Ruffled Elastic Garters With Gilt Monogrammed Adjusters

Ruffled elastic garters with gilt monogrammed adjusters, c. 1910s, USA. Photography by Tigz Rice Studios. From The Underpinnings Museum collection.

Date:  c. 1910s

Origin: United States

Fabric: Elastic

Brand: Unknown


A pair of garters made from strips of ruffled elastic, threaded through suspender style adjusters that would have allowed the wearer to get the perfect fit, even as the elastic’s stretch deteriorated. Early elastics had a relatively finite lifespan and were made from cores of latex encased in textile fibres. The latex was relatively unstable, and would quickly rot or dry out. The adjusters are of an intricate scrolling design, with an engraved ‘M’ and plated in gold. The ends of the ruffled elastic have been folded under and embellished with cream silk ribbon rosettes.

In the 1920s adjusters were manufactured and marketed for exactly the same purpose as the ones used in these garters: to allow women to create perfectly fitting garters from any commercial elastic at a fraction of the usual cost. These, however, were a much more luxe version and appear to have been custom made, or at the very least custom engraved.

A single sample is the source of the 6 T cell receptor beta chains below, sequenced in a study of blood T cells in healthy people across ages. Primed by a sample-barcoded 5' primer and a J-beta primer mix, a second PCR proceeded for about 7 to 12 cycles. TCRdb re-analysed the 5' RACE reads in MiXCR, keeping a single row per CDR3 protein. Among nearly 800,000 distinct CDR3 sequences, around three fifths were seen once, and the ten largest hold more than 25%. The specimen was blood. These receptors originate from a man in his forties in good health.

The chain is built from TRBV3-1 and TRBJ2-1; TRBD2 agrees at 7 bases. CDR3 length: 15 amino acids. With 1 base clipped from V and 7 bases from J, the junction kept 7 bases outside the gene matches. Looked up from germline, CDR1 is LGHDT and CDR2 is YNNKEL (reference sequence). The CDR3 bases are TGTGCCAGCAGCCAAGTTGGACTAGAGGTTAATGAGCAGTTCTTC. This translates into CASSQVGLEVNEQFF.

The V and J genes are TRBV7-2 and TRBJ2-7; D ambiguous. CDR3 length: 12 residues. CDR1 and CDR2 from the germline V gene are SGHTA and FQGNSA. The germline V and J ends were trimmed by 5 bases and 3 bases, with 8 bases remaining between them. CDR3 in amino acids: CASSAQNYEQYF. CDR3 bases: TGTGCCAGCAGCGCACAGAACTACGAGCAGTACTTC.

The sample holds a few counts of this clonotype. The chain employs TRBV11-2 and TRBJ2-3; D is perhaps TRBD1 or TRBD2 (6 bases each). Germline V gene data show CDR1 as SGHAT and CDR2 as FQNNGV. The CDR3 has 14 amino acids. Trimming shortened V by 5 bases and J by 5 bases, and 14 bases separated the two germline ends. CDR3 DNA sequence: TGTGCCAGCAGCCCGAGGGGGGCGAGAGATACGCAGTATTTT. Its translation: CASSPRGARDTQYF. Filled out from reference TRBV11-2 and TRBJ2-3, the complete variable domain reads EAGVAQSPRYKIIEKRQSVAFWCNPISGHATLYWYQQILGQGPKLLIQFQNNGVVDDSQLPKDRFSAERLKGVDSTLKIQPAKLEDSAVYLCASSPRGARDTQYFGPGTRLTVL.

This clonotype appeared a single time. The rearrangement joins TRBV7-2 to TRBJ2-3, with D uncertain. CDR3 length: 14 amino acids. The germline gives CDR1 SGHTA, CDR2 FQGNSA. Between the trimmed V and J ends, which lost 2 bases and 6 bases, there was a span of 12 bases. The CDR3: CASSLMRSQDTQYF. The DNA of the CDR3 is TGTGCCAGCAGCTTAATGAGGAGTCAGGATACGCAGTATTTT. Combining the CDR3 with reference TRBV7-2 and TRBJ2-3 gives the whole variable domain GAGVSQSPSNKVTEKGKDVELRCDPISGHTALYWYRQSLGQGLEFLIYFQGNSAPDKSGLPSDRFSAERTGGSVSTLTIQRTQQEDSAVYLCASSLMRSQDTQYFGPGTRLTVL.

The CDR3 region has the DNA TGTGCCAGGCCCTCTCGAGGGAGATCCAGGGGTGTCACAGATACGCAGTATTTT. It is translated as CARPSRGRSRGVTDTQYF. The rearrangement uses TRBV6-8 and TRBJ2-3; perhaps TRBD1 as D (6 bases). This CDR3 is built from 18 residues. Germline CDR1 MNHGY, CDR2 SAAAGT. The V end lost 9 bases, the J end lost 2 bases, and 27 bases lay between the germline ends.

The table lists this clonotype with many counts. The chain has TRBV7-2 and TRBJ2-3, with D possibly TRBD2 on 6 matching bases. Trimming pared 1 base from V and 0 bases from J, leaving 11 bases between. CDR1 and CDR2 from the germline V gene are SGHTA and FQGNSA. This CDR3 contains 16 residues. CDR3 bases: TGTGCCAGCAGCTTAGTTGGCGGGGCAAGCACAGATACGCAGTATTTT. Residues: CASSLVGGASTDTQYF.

Garters were commonly worn to keep stockings up just above the knee until the popularisation of suspenders, whether attached to corsets or a belt. Until the invention of elastic, garters were tied onto the body with ribbon. Elastication allowed for a more comfortable and flexible fit.


From the collection of Karolina Laskowska

Museum number: KL-2017-032


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